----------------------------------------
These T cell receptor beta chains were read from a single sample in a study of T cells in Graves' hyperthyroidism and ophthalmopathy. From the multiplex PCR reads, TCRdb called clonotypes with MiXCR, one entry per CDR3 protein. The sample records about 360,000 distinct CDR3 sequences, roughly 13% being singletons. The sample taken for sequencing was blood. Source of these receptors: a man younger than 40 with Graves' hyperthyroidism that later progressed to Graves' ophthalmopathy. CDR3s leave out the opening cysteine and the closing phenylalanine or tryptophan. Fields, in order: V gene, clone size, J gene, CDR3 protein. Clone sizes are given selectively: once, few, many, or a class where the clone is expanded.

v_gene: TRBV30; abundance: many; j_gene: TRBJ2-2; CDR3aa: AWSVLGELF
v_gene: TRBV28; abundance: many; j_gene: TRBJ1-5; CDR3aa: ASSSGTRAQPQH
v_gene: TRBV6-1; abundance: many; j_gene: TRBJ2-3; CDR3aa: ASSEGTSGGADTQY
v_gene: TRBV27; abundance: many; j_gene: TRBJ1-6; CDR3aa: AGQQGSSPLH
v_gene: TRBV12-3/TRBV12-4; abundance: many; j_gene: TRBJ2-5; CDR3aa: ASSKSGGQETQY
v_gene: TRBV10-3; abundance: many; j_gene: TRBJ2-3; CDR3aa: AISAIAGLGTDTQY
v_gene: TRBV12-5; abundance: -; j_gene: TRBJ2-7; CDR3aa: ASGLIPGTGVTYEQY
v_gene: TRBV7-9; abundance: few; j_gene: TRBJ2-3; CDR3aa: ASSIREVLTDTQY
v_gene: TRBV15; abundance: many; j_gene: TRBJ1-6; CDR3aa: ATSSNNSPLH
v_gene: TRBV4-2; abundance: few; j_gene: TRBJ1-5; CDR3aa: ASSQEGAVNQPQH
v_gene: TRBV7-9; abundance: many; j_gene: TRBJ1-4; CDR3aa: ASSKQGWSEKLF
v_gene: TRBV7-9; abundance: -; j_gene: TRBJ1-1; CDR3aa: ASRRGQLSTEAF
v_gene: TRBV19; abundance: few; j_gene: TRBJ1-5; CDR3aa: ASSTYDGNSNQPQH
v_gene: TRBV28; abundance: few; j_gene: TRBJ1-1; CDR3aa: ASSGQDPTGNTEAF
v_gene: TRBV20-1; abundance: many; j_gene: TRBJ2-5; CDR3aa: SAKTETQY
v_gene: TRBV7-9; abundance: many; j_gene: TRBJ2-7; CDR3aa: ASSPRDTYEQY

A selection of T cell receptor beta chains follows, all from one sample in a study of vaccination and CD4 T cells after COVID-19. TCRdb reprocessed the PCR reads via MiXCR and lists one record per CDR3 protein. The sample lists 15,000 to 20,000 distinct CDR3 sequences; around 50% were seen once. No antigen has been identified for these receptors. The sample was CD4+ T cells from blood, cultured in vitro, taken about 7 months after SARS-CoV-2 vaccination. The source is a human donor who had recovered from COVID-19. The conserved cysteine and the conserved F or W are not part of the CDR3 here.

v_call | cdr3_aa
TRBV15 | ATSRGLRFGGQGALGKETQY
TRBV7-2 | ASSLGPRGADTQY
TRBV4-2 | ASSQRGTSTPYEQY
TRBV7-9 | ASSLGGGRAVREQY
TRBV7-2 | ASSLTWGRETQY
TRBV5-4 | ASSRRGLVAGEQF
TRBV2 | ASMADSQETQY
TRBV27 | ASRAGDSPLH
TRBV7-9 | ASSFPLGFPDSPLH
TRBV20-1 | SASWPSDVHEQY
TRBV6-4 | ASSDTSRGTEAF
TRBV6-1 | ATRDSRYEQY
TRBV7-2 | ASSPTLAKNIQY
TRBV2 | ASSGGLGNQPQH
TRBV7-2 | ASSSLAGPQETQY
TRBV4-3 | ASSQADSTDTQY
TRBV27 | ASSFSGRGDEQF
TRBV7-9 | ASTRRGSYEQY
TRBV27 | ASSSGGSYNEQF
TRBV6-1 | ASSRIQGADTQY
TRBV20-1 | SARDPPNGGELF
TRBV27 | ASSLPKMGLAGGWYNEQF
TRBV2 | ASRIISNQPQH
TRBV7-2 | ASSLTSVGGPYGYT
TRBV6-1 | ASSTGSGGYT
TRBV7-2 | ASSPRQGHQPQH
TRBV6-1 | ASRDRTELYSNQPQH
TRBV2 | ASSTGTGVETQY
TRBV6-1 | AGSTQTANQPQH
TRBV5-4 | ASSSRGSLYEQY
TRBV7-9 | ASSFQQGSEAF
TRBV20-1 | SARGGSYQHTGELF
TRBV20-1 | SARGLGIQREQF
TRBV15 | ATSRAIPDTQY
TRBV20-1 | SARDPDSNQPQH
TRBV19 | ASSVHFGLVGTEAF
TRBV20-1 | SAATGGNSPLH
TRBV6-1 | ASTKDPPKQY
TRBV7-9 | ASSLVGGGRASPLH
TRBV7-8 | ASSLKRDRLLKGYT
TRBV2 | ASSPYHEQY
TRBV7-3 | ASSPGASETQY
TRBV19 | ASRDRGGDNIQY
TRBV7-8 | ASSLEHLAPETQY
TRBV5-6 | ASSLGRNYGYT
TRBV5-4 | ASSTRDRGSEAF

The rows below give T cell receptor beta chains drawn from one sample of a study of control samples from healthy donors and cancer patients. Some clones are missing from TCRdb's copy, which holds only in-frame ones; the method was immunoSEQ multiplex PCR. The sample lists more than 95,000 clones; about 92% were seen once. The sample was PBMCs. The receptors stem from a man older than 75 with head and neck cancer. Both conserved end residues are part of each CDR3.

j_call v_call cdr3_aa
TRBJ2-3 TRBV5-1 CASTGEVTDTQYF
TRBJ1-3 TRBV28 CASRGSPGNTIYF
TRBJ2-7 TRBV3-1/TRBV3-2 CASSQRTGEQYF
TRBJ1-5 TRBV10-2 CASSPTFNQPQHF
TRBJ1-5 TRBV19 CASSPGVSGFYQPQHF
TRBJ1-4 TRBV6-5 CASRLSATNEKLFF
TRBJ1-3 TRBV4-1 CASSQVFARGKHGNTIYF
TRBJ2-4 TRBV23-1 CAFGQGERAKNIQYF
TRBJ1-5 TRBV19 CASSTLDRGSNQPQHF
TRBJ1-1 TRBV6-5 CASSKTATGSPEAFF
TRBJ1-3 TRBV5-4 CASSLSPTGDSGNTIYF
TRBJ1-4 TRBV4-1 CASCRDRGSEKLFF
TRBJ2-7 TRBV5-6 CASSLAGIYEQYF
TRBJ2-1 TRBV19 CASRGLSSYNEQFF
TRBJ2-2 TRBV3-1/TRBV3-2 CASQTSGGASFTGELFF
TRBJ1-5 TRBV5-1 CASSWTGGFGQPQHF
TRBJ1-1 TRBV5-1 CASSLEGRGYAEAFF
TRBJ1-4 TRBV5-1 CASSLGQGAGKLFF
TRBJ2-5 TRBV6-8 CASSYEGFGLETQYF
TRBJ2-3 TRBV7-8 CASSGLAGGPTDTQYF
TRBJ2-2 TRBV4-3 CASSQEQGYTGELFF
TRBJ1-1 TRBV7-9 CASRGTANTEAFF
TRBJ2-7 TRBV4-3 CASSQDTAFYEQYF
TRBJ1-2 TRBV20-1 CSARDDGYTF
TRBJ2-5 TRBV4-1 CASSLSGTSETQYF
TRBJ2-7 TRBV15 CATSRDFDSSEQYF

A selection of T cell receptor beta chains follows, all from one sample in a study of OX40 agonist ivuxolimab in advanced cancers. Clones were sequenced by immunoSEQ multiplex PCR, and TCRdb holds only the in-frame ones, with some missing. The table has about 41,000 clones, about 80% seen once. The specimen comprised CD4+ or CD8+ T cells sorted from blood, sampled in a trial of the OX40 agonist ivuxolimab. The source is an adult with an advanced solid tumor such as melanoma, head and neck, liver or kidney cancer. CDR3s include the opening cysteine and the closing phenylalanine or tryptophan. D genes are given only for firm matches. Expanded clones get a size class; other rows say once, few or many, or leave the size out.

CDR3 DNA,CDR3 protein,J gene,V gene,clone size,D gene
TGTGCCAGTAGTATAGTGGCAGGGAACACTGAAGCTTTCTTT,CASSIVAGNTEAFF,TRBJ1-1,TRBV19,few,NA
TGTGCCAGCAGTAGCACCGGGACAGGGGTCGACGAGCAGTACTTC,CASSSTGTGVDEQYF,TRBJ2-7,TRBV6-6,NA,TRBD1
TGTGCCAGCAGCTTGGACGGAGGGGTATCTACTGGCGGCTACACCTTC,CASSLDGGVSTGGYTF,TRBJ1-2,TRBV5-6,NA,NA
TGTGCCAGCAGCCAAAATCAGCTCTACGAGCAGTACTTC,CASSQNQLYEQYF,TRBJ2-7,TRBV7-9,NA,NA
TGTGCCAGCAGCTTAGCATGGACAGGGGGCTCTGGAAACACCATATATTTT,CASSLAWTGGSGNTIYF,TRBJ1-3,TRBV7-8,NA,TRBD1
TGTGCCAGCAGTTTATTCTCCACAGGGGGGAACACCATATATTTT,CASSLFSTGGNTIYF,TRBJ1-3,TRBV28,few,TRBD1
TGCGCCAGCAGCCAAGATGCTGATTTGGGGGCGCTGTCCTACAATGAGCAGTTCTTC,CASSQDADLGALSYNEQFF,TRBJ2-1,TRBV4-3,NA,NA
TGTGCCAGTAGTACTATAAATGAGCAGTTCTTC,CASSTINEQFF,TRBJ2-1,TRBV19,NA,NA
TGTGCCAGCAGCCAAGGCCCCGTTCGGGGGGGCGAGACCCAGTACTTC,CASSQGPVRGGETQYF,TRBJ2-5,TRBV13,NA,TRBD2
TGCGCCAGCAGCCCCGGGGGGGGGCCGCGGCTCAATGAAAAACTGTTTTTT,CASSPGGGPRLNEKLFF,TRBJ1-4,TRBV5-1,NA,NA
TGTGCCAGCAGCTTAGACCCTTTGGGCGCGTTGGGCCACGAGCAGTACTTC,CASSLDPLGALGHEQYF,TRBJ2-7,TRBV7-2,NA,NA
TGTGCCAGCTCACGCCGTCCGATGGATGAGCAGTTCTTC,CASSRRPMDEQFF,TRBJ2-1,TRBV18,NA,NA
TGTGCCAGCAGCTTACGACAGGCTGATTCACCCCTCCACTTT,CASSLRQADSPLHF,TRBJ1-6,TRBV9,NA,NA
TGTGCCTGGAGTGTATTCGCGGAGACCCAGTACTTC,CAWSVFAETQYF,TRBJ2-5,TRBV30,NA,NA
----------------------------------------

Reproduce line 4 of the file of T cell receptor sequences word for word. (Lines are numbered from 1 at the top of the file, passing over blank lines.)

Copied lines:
v_gene: TRBV6-1; abundance: many; j_gene: TRBJ2-3; CDR3aa: ASSEGTSGGADTQY